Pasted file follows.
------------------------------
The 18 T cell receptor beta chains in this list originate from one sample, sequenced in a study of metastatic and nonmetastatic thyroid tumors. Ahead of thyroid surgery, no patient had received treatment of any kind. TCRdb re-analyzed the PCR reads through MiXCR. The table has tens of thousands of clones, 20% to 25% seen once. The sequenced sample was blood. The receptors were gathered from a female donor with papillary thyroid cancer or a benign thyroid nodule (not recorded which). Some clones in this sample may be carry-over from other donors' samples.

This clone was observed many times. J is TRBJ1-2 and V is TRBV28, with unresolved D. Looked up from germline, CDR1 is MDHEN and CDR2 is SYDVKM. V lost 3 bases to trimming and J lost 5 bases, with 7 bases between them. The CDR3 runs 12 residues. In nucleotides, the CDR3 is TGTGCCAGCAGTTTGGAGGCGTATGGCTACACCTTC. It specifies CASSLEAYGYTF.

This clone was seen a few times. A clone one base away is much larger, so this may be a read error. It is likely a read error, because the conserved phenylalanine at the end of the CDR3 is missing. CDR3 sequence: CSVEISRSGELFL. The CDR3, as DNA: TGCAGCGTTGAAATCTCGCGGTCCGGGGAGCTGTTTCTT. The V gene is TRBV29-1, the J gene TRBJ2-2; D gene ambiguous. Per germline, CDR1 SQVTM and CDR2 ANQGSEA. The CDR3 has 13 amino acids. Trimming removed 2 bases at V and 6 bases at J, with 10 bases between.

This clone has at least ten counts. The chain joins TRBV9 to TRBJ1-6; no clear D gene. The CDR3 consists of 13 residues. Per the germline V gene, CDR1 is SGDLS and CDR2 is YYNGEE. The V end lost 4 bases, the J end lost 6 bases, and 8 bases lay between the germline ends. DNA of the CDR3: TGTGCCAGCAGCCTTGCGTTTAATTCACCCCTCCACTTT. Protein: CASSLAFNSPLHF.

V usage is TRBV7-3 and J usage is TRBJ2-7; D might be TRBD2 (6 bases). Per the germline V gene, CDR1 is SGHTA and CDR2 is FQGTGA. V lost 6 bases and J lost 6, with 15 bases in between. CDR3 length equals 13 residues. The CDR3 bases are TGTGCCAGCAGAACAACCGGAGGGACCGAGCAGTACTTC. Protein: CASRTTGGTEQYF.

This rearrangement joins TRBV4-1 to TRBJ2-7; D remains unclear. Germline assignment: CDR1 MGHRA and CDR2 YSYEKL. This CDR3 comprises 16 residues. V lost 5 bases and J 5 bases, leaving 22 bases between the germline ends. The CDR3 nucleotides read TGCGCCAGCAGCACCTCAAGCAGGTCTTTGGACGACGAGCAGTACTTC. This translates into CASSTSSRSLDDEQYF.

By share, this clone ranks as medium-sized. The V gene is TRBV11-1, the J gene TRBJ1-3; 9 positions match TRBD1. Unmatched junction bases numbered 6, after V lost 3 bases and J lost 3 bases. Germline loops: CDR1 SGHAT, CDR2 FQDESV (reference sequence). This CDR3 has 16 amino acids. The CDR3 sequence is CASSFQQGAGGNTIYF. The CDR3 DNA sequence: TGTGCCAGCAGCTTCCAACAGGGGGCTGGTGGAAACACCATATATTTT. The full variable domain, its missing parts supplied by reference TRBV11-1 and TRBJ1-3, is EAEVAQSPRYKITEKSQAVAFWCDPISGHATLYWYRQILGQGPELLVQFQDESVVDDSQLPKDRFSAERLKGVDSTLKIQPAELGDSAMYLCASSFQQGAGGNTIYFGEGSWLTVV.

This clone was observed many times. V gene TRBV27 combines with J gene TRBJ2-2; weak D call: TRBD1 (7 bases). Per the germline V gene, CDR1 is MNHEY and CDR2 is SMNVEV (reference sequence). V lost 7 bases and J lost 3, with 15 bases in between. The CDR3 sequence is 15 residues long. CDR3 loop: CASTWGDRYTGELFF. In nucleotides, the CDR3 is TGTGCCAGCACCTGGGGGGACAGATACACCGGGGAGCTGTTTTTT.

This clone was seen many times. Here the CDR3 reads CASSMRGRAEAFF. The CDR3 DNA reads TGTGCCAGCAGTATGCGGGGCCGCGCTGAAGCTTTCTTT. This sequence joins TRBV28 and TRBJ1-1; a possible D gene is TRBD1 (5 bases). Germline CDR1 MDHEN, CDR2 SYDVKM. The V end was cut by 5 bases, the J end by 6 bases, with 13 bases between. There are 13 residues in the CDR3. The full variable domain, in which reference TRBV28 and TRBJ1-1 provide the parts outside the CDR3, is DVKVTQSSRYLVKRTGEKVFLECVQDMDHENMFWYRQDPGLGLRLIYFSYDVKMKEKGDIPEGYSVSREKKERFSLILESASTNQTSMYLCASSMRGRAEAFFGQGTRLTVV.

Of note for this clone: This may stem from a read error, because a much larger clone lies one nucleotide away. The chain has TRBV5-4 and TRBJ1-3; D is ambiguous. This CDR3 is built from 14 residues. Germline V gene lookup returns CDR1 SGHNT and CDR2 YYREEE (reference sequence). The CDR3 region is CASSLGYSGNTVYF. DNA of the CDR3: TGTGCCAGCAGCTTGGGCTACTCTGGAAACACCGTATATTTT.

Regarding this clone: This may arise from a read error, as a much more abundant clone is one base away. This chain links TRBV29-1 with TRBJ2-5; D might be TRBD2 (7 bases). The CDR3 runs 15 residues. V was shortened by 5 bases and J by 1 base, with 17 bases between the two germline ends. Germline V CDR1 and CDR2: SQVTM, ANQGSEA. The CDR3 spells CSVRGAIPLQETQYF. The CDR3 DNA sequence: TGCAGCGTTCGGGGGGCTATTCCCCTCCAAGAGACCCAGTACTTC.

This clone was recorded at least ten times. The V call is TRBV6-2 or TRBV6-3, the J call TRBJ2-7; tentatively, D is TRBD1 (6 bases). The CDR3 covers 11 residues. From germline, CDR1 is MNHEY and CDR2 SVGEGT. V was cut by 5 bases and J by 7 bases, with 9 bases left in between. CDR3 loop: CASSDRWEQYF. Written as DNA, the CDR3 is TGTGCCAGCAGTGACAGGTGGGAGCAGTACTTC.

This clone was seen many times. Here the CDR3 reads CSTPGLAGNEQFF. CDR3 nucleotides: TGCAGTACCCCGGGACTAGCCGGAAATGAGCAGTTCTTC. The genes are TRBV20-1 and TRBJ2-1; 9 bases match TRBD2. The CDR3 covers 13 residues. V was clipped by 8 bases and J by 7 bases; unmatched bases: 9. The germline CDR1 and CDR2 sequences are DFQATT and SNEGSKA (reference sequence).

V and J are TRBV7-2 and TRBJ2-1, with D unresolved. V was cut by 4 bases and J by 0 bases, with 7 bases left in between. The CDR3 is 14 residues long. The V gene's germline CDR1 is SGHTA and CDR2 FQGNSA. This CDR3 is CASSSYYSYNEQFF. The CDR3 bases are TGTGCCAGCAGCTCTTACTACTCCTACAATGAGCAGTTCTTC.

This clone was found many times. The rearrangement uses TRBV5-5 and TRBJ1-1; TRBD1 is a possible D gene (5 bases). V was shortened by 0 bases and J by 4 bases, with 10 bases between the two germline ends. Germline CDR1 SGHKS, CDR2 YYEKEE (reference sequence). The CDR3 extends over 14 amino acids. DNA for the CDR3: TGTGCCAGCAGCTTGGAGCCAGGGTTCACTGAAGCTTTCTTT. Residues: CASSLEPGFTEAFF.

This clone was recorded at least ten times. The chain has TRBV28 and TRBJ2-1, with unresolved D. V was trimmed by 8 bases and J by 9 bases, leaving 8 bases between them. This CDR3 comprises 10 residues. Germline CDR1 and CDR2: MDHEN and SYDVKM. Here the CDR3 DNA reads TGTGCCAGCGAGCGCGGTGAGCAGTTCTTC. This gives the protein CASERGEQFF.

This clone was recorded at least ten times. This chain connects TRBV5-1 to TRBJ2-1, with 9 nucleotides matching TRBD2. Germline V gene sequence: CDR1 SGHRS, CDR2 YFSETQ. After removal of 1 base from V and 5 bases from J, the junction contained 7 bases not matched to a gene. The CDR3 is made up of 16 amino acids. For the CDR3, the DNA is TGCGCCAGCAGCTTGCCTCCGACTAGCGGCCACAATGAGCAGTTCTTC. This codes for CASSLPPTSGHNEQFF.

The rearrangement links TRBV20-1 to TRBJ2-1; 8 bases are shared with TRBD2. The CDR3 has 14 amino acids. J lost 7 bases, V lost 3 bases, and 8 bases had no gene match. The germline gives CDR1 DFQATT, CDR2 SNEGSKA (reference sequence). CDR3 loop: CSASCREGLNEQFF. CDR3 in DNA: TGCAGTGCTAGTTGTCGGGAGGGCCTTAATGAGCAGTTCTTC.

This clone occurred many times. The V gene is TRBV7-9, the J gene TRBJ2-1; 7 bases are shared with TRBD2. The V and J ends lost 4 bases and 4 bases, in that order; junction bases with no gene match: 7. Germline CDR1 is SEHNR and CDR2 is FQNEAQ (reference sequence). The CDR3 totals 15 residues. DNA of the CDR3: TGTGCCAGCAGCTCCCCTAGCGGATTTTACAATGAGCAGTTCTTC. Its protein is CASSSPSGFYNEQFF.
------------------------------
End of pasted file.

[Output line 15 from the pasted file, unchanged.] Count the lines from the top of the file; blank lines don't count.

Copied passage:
This clone was found many times. The rearrangement uses TRBV5-5 and TRBJ1-1; TRBD1 is a possible D gene (5 bases). V was shortened by 0 bases and J by 4 bases, with 10 bases between the two germline ends. Germline CDR1 SGHKS, CDR2 YYEKEE (reference sequence). The CDR3 extends over 14 amino acids. DNA for the CDR3: TGTGCCAGCAGCTTGGAGCCAGGGTTCACTGAAGCTTTCTTT. Residues: CASSLEPGFTEAFF.